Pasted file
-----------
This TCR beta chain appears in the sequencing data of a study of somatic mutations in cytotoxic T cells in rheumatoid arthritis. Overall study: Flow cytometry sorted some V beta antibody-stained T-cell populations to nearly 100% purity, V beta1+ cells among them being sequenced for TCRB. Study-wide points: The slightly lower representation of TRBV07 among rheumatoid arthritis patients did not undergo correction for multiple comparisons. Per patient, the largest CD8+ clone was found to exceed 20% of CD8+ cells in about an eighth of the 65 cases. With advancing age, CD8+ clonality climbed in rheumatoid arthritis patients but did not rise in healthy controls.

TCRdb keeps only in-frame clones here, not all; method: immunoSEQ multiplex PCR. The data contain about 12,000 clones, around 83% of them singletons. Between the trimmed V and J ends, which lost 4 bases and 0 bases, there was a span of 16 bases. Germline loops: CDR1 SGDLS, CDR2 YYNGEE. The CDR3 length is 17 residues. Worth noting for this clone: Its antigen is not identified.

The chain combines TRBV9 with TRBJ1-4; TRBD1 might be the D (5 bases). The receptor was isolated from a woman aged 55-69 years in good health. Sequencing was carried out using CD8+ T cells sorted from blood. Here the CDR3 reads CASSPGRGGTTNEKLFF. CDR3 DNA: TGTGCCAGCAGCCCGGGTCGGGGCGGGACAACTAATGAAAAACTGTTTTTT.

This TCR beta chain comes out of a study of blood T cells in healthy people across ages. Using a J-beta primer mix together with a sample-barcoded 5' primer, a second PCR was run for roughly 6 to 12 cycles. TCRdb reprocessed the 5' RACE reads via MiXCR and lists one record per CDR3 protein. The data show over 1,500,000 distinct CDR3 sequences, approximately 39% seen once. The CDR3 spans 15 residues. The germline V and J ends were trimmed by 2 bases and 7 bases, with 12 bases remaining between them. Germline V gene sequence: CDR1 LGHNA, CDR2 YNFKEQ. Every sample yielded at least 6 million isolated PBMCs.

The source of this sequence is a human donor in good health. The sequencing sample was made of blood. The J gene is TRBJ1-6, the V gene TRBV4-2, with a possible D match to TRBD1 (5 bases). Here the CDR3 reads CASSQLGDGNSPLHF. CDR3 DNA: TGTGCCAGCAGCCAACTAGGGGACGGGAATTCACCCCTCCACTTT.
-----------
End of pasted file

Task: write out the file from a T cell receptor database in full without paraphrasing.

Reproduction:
This TCR beta chain appears in the sequencing data of a study of somatic mutations in cytotoxic T cells in rheumatoid arthritis. Overall study: Flow cytometry sorted some V beta antibody-stained T-cell populations to nearly 100% purity, V beta1+ cells among them being sequenced for TCRB. Study-wide points: The slightly lower representation of TRBV07 among rheumatoid arthritis patients did not undergo correction for multiple comparisons. Per patient, the largest CD8+ clone was found to exceed 20% of CD8+ cells in about an eighth of the 65 cases. With advancing age, CD8+ clonality climbed in rheumatoid arthritis patients but did not rise in healthy controls.

TCRdb keeps only in-frame clones here, not all; method: immunoSEQ multiplex PCR. The data contain about 12,000 clones, around 83% of them singletons. Between the trimmed V and J ends, which lost 4 bases and 0 bases, there was a span of 16 bases. Germline loops: CDR1 SGDLS, CDR2 YYNGEE. The CDR3 length is 17 residues. Worth noting for this clone: Its antigen is not identified.

The chain combines TRBV9 with TRBJ1-4; TRBD1 might be the D (5 bases). The receptor was isolated from a woman aged 55-69 years in good health. Sequencing was carried out using CD8+ T cells sorted from blood. Here the CDR3 reads CASSPGRGGTTNEKLFF. CDR3 DNA: TGTGCCAGCAGCCCGGGTCGGGGCGGGACAACTAATGAAAAACTGTTTTTT.

This TCR beta chain comes out of a study of blood T cells in healthy people across ages. Using a J-beta primer mix together with a sample-barcoded 5' primer, a second PCR was run for roughly 6 to 12 cycles. TCRdb reprocessed the 5' RACE reads via MiXCR and lists one record per CDR3 protein. The data show over 1,500,000 distinct CDR3 sequences, approximately 39% seen once. The CDR3 spans 15 residues. The germline V and J ends were trimmed by 2 bases and 7 bases, with 12 bases remaining between them. Germline V gene sequence: CDR1 LGHNA, CDR2 YNFKEQ. Every sample yielded at least 6 million isolated PBMCs.

The source of this sequence is a human donor in good health. The sequencing sample was made of blood. The J gene is TRBJ1-6, the V gene TRBV4-2, with a possible D match to TRBD1 (5 bases). Here the CDR3 reads CASSQLGDGNSPLHF. CDR3 DNA: TGTGCCAGCAGCCAACTAGGGGACGGGAATTCACCCCTCCACTTT.